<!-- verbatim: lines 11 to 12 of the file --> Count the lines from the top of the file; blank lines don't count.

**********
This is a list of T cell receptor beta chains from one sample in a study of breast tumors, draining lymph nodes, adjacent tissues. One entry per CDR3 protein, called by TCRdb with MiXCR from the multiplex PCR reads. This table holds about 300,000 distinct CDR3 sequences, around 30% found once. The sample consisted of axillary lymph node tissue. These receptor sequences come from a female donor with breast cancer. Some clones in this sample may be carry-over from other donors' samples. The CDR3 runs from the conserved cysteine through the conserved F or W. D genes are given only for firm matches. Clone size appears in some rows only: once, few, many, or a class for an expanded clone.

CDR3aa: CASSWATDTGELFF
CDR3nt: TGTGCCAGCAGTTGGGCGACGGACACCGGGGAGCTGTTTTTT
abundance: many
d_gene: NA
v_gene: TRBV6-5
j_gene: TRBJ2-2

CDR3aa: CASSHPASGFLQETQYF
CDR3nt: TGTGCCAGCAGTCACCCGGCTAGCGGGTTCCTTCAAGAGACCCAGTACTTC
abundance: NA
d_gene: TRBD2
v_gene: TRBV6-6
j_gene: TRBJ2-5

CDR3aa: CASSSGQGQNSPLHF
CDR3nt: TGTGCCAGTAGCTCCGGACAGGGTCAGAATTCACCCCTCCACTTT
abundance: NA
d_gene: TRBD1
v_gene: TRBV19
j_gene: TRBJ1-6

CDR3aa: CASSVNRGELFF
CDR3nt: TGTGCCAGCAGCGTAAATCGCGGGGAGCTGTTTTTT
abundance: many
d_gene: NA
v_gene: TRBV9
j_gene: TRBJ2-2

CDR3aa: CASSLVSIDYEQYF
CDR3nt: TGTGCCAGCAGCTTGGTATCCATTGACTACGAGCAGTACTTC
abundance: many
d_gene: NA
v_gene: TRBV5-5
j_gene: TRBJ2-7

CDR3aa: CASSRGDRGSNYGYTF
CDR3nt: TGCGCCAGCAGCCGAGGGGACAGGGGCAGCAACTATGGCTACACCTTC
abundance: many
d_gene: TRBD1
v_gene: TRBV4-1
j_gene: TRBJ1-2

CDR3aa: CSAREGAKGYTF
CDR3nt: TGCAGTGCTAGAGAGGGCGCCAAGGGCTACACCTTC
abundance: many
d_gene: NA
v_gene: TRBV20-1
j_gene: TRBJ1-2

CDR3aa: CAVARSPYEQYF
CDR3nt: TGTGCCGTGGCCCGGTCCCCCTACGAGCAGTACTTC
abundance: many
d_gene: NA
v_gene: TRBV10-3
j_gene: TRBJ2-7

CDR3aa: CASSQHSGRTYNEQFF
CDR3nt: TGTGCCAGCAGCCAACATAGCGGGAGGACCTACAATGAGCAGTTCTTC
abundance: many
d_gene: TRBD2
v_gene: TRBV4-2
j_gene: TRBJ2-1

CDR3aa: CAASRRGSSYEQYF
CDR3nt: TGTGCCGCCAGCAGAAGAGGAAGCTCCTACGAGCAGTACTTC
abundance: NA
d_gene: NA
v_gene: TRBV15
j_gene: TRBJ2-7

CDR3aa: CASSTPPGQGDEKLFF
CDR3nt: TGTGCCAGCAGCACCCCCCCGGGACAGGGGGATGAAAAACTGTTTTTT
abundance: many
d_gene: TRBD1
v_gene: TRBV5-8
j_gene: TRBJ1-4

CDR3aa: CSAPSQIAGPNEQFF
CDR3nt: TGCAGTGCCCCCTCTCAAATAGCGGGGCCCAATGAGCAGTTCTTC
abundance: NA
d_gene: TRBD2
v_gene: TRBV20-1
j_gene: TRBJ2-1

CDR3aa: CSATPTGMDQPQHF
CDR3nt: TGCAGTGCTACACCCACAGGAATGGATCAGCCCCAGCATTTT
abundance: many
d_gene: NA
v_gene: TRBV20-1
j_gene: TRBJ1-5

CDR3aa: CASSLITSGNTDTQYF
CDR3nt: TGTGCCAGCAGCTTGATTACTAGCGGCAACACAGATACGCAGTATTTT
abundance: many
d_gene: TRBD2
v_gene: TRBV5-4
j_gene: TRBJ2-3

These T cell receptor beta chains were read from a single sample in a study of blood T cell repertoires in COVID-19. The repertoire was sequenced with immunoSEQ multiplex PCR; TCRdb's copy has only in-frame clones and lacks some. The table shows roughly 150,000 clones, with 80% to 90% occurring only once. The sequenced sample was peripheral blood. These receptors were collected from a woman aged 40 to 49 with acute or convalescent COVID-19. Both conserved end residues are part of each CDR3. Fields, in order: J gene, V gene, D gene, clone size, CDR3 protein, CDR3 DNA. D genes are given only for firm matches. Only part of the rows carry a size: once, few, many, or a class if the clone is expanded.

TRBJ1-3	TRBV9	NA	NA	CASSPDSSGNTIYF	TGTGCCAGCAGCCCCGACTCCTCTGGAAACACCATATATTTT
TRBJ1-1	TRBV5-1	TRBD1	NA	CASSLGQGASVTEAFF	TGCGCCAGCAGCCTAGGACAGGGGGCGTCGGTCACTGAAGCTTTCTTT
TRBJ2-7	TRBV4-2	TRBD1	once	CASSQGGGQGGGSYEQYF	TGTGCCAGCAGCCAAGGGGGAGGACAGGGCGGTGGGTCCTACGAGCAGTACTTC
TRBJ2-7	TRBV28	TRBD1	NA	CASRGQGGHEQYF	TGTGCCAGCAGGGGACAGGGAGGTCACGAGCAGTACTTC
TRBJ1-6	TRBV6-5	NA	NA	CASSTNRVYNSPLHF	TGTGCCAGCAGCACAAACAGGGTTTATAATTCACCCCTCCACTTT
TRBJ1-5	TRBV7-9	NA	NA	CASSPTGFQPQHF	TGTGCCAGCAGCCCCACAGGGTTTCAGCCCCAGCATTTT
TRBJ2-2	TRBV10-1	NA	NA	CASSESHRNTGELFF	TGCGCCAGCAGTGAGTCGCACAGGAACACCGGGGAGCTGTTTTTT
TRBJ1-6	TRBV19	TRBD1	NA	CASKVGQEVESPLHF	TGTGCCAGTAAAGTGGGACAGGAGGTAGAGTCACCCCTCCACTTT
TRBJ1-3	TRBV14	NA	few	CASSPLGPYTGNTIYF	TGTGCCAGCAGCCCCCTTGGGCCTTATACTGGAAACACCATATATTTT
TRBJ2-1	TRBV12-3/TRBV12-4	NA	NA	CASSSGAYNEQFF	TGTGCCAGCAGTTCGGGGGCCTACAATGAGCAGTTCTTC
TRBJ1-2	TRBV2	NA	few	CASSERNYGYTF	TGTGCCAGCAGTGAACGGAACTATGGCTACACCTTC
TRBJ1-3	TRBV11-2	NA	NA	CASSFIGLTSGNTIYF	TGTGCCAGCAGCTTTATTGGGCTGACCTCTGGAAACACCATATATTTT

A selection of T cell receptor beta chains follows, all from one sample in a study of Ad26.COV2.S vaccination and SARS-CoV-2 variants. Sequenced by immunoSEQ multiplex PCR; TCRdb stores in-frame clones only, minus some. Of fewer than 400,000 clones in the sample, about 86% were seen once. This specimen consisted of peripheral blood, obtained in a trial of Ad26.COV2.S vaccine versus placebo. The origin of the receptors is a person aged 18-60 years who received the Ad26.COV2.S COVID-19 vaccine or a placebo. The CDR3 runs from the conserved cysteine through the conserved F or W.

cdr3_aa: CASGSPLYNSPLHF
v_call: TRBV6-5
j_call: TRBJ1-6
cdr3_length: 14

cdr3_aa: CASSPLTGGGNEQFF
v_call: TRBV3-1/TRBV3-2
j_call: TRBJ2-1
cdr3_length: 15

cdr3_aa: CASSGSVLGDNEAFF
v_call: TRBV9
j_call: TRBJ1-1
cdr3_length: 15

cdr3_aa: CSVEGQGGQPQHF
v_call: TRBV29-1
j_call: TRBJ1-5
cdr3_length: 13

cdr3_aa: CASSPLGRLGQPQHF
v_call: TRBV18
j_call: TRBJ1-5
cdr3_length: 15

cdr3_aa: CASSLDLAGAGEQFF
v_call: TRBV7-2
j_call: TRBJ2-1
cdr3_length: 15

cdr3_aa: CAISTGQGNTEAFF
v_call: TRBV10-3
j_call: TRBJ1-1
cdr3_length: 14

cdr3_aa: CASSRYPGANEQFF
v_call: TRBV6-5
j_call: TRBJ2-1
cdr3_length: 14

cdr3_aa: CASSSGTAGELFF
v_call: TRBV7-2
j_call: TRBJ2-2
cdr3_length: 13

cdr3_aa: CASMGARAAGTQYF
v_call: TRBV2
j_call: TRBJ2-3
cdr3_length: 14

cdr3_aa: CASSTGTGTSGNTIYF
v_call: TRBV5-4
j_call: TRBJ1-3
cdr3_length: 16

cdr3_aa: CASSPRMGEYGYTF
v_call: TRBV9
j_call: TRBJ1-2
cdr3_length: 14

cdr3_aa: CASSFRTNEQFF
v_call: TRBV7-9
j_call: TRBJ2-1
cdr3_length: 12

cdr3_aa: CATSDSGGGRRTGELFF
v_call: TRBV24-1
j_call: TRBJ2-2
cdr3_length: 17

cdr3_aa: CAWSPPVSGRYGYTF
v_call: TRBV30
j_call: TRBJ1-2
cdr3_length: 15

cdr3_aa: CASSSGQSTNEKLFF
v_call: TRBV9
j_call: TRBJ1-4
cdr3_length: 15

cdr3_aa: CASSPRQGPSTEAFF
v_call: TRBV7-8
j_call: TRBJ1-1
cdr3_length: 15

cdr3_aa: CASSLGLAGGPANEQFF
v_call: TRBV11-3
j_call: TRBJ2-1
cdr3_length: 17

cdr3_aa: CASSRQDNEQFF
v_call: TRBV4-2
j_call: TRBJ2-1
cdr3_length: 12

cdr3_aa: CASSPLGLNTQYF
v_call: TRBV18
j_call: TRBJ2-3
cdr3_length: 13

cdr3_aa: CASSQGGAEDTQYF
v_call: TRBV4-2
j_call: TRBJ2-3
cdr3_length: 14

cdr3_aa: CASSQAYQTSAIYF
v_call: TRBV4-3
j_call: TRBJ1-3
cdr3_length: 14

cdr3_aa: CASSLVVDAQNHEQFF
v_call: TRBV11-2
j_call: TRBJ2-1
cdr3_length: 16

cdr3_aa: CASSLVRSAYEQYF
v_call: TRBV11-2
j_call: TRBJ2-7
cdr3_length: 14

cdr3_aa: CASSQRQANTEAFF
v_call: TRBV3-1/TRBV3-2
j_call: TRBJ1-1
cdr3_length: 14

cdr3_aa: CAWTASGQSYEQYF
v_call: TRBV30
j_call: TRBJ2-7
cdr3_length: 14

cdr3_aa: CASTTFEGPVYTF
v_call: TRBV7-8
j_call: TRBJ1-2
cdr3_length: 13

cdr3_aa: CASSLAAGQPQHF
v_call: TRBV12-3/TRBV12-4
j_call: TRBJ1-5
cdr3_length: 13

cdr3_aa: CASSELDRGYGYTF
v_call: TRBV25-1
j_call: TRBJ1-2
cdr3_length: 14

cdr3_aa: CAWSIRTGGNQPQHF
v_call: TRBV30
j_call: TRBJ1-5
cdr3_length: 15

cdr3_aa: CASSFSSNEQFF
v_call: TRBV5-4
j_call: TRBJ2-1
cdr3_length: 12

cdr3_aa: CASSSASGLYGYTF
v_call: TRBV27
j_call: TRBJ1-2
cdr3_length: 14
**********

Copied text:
d_gene: TRBD2
v_gene: TRBV6-6